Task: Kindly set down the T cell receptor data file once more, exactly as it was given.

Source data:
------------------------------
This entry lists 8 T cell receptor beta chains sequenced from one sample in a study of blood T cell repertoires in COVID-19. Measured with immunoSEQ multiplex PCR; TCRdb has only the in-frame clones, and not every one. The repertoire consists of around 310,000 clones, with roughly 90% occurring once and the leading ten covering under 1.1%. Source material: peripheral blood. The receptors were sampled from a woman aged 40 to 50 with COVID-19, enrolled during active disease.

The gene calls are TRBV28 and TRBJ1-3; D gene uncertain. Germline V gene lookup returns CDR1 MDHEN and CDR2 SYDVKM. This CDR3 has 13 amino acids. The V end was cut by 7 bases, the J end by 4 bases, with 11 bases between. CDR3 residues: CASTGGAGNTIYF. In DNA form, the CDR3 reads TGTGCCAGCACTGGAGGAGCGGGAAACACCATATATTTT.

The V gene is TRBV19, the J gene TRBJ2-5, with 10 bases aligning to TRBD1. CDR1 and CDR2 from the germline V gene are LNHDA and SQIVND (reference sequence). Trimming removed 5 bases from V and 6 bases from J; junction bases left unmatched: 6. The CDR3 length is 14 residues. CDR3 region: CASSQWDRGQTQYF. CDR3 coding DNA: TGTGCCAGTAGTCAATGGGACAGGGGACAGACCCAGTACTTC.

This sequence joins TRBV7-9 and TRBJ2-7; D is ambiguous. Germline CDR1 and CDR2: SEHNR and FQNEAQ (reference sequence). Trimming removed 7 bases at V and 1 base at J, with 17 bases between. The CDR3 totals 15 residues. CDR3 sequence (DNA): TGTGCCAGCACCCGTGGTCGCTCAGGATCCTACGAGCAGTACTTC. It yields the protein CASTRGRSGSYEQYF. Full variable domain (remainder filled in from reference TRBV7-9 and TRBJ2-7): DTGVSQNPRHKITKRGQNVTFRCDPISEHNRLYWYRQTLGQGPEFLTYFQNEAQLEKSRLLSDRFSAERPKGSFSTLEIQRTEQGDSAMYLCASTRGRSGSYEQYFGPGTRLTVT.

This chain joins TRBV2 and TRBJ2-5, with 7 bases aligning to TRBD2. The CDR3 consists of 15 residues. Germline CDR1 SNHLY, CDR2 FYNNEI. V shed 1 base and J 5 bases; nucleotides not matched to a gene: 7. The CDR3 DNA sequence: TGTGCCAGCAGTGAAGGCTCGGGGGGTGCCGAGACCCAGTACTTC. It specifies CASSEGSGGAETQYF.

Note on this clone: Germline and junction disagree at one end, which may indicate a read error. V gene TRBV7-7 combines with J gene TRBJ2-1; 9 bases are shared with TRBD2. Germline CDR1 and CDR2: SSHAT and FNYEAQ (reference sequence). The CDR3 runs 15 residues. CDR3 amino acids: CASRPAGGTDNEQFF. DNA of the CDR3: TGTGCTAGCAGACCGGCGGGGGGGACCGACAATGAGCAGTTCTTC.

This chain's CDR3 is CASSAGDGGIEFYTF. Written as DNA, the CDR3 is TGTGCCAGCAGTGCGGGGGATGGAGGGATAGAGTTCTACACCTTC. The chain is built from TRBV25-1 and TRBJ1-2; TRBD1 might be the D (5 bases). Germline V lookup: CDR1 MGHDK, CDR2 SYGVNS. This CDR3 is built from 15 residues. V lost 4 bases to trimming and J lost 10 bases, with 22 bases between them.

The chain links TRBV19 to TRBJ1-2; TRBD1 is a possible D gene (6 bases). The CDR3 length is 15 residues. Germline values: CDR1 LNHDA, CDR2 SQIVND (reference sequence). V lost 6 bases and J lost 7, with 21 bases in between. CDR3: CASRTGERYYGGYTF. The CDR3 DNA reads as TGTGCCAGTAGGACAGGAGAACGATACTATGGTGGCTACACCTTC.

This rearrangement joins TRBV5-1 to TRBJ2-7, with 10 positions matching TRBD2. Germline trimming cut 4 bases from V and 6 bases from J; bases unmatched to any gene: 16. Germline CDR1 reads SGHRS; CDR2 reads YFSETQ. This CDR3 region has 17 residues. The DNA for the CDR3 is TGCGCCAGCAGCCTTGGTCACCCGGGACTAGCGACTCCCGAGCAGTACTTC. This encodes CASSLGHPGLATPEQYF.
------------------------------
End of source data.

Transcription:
This entry lists 8 T cell receptor beta chains sequenced from one sample in a study of blood T cell repertoires in COVID-19. Measured with immunoSEQ multiplex PCR; TCRdb has only the in-frame clones, and not every one. The repertoire consists of around 310,000 clones, with roughly 90% occurring once and the leading ten covering under 1.1%. Source material: peripheral blood. The receptors were sampled from a woman aged 40 to 50 with COVID-19, enrolled during active disease.

The gene calls are TRBV28 and TRBJ1-3; D gene uncertain. Germline V gene lookup returns CDR1 MDHEN and CDR2 SYDVKM. This CDR3 has 13 amino acids. The V end was cut by 7 bases, the J end by 4 bases, with 11 bases between. CDR3 residues: CASTGGAGNTIYF. In DNA form, the CDR3 reads TGTGCCAGCACTGGAGGAGCGGGAAACACCATATATTTT.

The V gene is TRBV19, the J gene TRBJ2-5, with 10 bases aligning to TRBD1. CDR1 and CDR2 from the germline V gene are LNHDA and SQIVND (reference sequence). Trimming removed 5 bases from V and 6 bases from J; junction bases left unmatched: 6. The CDR3 length is 14 residues. CDR3 region: CASSQWDRGQTQYF. CDR3 coding DNA: TGTGCCAGTAGTCAATGGGACAGGGGACAGACCCAGTACTTC.

This sequence joins TRBV7-9 and TRBJ2-7; D is ambiguous. Germline CDR1 and CDR2: SEHNR and FQNEAQ (reference sequence). Trimming removed 7 bases at V and 1 base at J, with 17 bases between. The CDR3 totals 15 residues. CDR3 sequence (DNA): TGTGCCAGCACCCGTGGTCGCTCAGGATCCTACGAGCAGTACTTC. It yields the protein CASTRGRSGSYEQYF. Full variable domain (remainder filled in from reference TRBV7-9 and TRBJ2-7): DTGVSQNPRHKITKRGQNVTFRCDPISEHNRLYWYRQTLGQGPEFLTYFQNEAQLEKSRLLSDRFSAERPKGSFSTLEIQRTEQGDSAMYLCASTRGRSGSYEQYFGPGTRLTVT.

This chain joins TRBV2 and TRBJ2-5, with 7 bases aligning to TRBD2. The CDR3 consists of 15 residues. Germline CDR1 SNHLY, CDR2 FYNNEI. V shed 1 base and J 5 bases; nucleotides not matched to a gene: 7. The CDR3 DNA sequence: TGTGCCAGCAGTGAAGGCTCGGGGGGTGCCGAGACCCAGTACTTC. It specifies CASSEGSGGAETQYF.

Note on this clone: Germline and junction disagree at one end, which may indicate a read error. V gene TRBV7-7 combines with J gene TRBJ2-1; 9 bases are shared with TRBD2. Germline CDR1 and CDR2: SSHAT and FNYEAQ (reference sequence). The CDR3 runs 15 residues. CDR3 amino acids: CASRPAGGTDNEQFF. DNA of the CDR3: TGTGCTAGCAGACCGGCGGGGGGGACCGACAATGAGCAGTTCTTC.

This chain's CDR3 is CASSAGDGGIEFYTF. Written as DNA, the CDR3 is TGTGCCAGCAGTGCGGGGGATGGAGGGATAGAGTTCTACACCTTC. The chain is built from TRBV25-1 and TRBJ1-2; TRBD1 might be the D (5 bases). Germline V lookup: CDR1 MGHDK, CDR2 SYGVNS. This CDR3 is built from 15 residues. V lost 4 bases to trimming and J lost 10 bases, with 22 bases between them.

The chain links TRBV19 to TRBJ1-2; TRBD1 is a possible D gene (6 bases). The CDR3 length is 15 residues. Germline values: CDR1 LNHDA, CDR2 SQIVND (reference sequence). V lost 6 bases and J lost 7, with 21 bases in between. CDR3: CASRTGERYYGGYTF. The CDR3 DNA reads as TGTGCCAGTAGGACAGGAGAACGATACTATGGTGGCTACACCTTC.

This rearrangement joins TRBV5-1 to TRBJ2-7, with 10 positions matching TRBD2. Germline trimming cut 4 bases from V and 6 bases from J; bases unmatched to any gene: 16. Germline CDR1 reads SGHRS; CDR2 reads YFSETQ. This CDR3 region has 17 residues. The DNA for the CDR3 is TGCGCCAGCAGCCTTGGTCACCCGGGACTAGCGACTCCCGAGCAGTACTTC. This encodes CASSLGHPGLATPEQYF.